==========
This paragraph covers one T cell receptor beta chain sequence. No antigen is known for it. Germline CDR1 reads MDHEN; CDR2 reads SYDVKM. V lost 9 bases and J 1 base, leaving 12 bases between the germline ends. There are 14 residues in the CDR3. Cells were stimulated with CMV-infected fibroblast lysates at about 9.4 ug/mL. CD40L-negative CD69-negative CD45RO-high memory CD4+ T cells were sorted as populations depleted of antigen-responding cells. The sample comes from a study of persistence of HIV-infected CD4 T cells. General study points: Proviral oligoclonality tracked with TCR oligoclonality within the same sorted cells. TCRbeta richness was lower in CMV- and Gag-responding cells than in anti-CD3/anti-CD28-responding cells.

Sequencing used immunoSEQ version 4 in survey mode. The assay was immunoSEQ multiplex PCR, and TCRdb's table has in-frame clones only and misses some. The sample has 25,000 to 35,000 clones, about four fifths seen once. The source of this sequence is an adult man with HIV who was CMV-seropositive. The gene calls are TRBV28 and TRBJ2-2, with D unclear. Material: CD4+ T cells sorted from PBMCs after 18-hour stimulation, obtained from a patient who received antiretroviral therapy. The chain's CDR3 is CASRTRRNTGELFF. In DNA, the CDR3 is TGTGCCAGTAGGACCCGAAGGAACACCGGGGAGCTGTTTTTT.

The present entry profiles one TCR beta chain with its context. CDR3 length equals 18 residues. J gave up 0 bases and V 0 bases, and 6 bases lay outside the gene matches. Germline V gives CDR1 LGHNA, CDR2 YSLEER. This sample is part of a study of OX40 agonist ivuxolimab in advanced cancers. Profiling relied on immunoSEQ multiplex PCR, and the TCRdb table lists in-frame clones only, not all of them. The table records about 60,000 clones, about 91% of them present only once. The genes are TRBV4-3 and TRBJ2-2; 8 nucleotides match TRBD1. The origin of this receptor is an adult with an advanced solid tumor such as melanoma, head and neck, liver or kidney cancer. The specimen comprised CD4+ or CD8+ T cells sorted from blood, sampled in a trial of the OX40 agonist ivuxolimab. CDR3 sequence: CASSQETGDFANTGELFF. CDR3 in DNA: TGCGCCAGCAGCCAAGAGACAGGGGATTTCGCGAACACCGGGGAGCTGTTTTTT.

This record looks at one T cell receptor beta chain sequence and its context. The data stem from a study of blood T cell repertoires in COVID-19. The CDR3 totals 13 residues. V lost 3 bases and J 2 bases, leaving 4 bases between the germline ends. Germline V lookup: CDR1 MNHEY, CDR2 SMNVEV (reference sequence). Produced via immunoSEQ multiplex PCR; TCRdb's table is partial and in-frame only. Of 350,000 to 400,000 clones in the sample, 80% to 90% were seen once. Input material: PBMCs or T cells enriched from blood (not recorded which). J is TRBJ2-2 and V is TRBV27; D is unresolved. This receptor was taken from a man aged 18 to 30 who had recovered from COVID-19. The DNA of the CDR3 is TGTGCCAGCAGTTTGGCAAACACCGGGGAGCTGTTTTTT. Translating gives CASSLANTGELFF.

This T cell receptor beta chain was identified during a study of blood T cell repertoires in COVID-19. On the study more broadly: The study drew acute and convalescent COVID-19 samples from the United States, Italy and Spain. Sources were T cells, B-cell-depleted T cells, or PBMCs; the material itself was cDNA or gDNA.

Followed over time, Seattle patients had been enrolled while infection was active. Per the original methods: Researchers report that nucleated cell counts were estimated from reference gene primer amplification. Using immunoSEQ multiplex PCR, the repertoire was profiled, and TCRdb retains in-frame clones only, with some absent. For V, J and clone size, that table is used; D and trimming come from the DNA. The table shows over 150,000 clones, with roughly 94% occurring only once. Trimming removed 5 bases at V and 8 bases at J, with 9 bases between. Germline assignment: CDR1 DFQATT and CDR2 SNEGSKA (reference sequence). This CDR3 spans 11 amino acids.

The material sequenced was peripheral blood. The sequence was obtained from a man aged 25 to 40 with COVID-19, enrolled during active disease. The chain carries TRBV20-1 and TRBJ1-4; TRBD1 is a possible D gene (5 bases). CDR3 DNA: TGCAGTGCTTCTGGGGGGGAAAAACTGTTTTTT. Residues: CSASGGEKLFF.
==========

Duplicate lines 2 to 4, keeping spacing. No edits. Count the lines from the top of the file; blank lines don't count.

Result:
Sequencing used immunoSEQ version 4 in survey mode. The assay was immunoSEQ multiplex PCR, and TCRdb's table has in-frame clones only and misses some. The sample has 25,000 to 35,000 clones, about four fifths seen once. The source of this sequence is an adult man with HIV who was CMV-seropositive. The gene calls are TRBV28 and TRBJ2-2, with D unclear. Material: CD4+ T cells sorted from PBMCs after 18-hour stimulation, obtained from a patient who received antiretroviral therapy. The chain's CDR3 is CASRTRRNTGELFF. In DNA, the CDR3 is TGTGCCAGTAGGACCCGAAGGAACACCGGGGAGCTGTTTTTT.

The present entry profiles one TCR beta chain with its context. CDR3 length equals 18 residues. J gave up 0 bases and V 0 bases, and 6 bases lay outside the gene matches. Germline V gives CDR1 LGHNA, CDR2 YSLEER. This sample is part of a study of OX40 agonist ivuxolimab in advanced cancers. Profiling relied on immunoSEQ multiplex PCR, and the TCRdb table lists in-frame clones only, not all of them. The table records about 60,000 clones, about 91% of them present only once. The genes are TRBV4-3 and TRBJ2-2; 8 nucleotides match TRBD1. The origin of this receptor is an adult with an advanced solid tumor such as melanoma, head and neck, liver or kidney cancer. The specimen comprised CD4+ or CD8+ T cells sorted from blood, sampled in a trial of the OX40 agonist ivuxolimab. CDR3 sequence: CASSQETGDFANTGELFF. CDR3 in DNA: TGCGCCAGCAGCCAAGAGACAGGGGATTTCGCGAACACCGGGGAGCTGTTTTTT.

This record looks at one T cell receptor beta chain sequence and its context. The data stem from a study of blood T cell repertoires in COVID-19. The CDR3 totals 13 residues. V lost 3 bases and J 2 bases, leaving 4 bases between the germline ends. Germline V lookup: CDR1 MNHEY, CDR2 SMNVEV (reference sequence). Produced via immunoSEQ multiplex PCR; TCRdb's table is partial and in-frame only. Of 350,000 to 400,000 clones in the sample, 80% to 90% were seen once. Input material: PBMCs or T cells enriched from blood (not recorded which). J is TRBJ2-2 and V is TRBV27; D is unresolved. This receptor was taken from a man aged 18 to 30 who had recovered from COVID-19. The DNA of the CDR3 is TGTGCCAGCAGTTTGGCAAACACCGGGGAGCTGTTTTTT. Translating gives CASSLANTGELFF.